A review of Self Care Week found that more than 300 organisations participated in the awareness week in 2017, 78 of those were Clinical Commissioning Groups (CCGs) with a combined reach of more than 22 million people, more than a third of the population in England.
The review also highlights findings from a survey of participants which found that self care for self-treatable conditions was the most popular message being communicated and signposting to the community pharmacist the second most favoured. The survey also found that social media was the most chosen medium being used during Self Care Week. For further details about the campaign and the diversity of organisations that supported it, read the full review.
The Self Care Forum is delighted to be endorsing “Working With Cancer” from the European Men’s Health Forum. It is a short 12-page booklet that answers all the questions that working men, whether employed, self-employed or freelance, have when cancer strikes.
The Guide, which is free, was written by a working man with cancer, developed with a steering group including working men with cancer and read and commented on by working men with cancer. It has also been endorsed by a host of organisations such as the Royal College of Nursing, London Southbank University and the Self Care in Europe (SCIE).
Expert Self Care Ltd, (ESc) believes it is important for young people to have access to good reliable information in order to make the right choices about their health and be in control of their wellbeing and has developed a free app to provide support, advice and health information for those considering self-harm or suicide. Esc’s founder, Dr Knut Schroeder, a GP said:“This app is designed for people when they’re at their most vulnerable.”
“It can be hard to seek help, so distrACT aims to make that process as easy as possible. The young people we worked with have informed the content and design, so we hope that it can become a reliable source of support during difficult times.” The app is available in android and iphone.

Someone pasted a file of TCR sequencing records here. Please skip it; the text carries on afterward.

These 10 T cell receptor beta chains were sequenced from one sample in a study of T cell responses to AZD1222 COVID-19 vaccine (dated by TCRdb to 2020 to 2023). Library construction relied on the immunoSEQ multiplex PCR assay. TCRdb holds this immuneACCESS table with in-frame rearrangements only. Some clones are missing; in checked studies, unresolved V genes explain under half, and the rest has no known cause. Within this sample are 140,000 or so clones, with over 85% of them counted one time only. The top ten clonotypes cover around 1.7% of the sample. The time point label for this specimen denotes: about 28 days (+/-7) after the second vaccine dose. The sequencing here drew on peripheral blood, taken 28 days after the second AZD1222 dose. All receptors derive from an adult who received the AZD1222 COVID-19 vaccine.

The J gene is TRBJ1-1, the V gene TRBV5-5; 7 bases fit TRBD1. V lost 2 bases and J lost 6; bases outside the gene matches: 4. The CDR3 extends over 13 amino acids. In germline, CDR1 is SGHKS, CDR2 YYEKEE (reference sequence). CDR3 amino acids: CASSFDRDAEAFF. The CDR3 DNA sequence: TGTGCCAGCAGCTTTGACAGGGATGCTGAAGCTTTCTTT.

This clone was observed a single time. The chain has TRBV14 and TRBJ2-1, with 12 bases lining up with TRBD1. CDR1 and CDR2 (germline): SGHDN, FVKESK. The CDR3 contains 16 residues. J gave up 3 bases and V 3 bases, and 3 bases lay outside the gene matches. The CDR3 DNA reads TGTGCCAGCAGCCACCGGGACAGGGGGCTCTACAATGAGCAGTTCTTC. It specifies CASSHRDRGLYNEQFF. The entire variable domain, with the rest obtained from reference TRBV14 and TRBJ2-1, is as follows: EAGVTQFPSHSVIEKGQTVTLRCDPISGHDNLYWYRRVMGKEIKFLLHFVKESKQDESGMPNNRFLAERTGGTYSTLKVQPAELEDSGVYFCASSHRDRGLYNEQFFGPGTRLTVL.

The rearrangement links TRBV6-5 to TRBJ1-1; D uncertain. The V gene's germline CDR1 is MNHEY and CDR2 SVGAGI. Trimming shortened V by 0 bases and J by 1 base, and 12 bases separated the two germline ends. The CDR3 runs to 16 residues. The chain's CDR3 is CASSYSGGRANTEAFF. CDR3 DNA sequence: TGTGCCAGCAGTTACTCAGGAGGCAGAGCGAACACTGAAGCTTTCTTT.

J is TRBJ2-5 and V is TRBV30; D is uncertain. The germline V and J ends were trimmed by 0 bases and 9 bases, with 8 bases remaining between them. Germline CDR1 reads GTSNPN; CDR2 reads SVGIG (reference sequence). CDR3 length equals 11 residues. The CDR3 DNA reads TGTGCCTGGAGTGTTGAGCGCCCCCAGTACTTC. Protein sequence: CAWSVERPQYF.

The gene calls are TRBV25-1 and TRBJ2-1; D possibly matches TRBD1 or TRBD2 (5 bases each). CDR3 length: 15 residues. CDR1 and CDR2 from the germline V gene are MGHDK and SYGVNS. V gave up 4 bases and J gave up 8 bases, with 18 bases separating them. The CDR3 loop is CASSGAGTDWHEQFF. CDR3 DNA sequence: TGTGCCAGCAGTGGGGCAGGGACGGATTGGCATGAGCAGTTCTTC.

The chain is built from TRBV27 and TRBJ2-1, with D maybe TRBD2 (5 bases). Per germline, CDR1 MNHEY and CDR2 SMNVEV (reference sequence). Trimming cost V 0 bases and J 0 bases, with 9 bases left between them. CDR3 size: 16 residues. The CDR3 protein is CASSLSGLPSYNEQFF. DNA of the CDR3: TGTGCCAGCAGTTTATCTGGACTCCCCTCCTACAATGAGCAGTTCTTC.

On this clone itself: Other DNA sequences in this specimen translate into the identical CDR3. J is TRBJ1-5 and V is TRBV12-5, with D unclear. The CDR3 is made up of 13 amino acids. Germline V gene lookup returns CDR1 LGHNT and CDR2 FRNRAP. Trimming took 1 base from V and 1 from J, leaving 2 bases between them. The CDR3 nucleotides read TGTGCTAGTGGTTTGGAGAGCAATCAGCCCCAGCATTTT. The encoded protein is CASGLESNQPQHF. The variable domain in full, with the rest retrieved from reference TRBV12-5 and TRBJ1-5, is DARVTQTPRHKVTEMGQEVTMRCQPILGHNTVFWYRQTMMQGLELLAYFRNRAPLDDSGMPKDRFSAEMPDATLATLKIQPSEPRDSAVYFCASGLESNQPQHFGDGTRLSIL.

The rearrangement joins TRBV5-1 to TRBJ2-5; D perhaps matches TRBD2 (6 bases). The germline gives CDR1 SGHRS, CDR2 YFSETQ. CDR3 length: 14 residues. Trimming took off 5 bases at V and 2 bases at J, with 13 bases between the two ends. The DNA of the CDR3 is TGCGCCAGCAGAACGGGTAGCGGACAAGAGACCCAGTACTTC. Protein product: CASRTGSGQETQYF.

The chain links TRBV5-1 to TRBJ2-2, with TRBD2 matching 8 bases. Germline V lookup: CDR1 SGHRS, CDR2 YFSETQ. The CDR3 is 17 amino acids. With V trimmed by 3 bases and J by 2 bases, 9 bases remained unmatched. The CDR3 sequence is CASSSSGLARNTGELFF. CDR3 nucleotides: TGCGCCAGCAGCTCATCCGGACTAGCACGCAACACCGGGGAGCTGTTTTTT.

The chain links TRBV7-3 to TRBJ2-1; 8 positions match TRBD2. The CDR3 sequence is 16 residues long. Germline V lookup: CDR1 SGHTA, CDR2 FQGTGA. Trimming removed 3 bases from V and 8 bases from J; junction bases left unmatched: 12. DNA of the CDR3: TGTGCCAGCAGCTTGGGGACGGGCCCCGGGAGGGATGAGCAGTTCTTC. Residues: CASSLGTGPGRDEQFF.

By Dr Pete Smith, GP in Kingston and Self Care Forum Co-chair
Learning self care skills from an early age is important in encouraging children to want to live healthy lifestyles and to learn about basic ideas about health looking after yourself and self reliance. This can give them the grounding to prepare them for dealing with bigger issues in later life.
It is an important part of what we call health literacy, providing children with the knowledge that will help them understand their health and its importance as they grow.
The ideas below might seem obvious, but often self care at this age is pretty simple though it may not be recognized as such.
Eating healthily and as a family and having regular meals together rather than snacks and only having sweets as special treats. Get kids used to having fruit and other snacks as treats and avoid sugary drinks completely.
Having busy lives can make it difficult but simple things like walking to the shops and trying to encourage babies and children to be active, as much as possible.
Babies in their first year might be encouraged to choose healthy foods and start to copy parents by washing their hands after a meal and holding a toothbrush to imitate parents.
As they grow through their second year these could be further encouraged along with importance of hygiene by learning to wash their hands independently and by joining in washing themselves and brushing their own teeth before bedtime.
Learning about the general need for cleanliness and hygiene can be helped by encouraging children to put dirty clothes in a wash basket (if that’s what you do) and helping wash up after meals. Mentioning cleaning off germs can be a good way of exploring the eventual question ‘why?’
The need for active lifestyle can be encouraged through getting children involved in parental exercise, even when it is just going for a regular walk or playing a game outside.
Older toddlers could be encouraged to brush their own hair and choose their own healthy food from the fridge. Again basic ideas about healthy bones and teeth can help with the question ‘why?’
Encouraging independent washing of hands and face is helped if soaps and towels are within reach.
When a child has a cold or other self-limiting condition, encouraging children to see that it is possible to look after one another and make things better without necessarily having to go to a GP.
Even learning the home phone number, address and emergency numbers are an important part of self care and understanding.
There is so much we can do to encourage healthy behavior and activity from an early age!